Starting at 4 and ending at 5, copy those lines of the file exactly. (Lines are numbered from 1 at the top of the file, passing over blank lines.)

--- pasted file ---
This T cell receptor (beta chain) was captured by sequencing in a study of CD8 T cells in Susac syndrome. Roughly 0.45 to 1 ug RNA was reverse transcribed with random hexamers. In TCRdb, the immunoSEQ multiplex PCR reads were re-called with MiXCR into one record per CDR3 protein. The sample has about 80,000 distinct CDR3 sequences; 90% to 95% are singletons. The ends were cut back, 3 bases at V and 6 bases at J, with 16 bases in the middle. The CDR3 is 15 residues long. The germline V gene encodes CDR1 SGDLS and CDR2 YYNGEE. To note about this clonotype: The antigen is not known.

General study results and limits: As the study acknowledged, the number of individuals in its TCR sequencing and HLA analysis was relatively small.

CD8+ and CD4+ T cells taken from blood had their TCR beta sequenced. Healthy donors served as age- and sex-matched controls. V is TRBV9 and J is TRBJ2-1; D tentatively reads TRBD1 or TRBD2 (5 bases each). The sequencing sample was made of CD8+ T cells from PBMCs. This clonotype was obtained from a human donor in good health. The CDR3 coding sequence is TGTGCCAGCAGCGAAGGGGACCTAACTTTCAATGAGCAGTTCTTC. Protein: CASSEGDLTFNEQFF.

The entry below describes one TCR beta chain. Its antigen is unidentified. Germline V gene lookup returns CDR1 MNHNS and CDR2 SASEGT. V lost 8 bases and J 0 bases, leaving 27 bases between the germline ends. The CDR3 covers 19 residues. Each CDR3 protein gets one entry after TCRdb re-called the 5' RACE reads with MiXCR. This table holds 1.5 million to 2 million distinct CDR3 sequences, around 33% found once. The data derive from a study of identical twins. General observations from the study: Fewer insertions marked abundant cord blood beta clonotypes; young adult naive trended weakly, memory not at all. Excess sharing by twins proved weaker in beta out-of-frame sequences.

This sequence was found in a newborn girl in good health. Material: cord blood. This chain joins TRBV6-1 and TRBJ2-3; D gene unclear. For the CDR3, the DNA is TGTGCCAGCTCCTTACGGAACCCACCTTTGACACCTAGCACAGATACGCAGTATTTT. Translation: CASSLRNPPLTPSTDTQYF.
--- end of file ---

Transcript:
The entry below describes one TCR beta chain. Its antigen is unidentified. Germline V gene lookup returns CDR1 MNHNS and CDR2 SASEGT. V lost 8 bases and J 0 bases, leaving 27 bases between the germline ends. The CDR3 covers 19 residues. Each CDR3 protein gets one entry after TCRdb re-called the 5' RACE reads with MiXCR. This table holds 1.5 million to 2 million distinct CDR3 sequences, around 33% found once. The data derive from a study of identical twins. General observations from the study: Fewer insertions marked abundant cord blood beta clonotypes; young adult naive trended weakly, memory not at all. Excess sharing by twins proved weaker in beta out-of-frame sequences.

This sequence was found in a newborn girl in good health. Material: cord blood. This chain joins TRBV6-1 and TRBJ2-3; D gene unclear. For the CDR3, the DNA is TGTGCCAGCTCCTTACGGAACCCACCTTTGACACCTAGCACAGATACGCAGTATTTT. Translation: CASSLRNPPLTPSTDTQYF.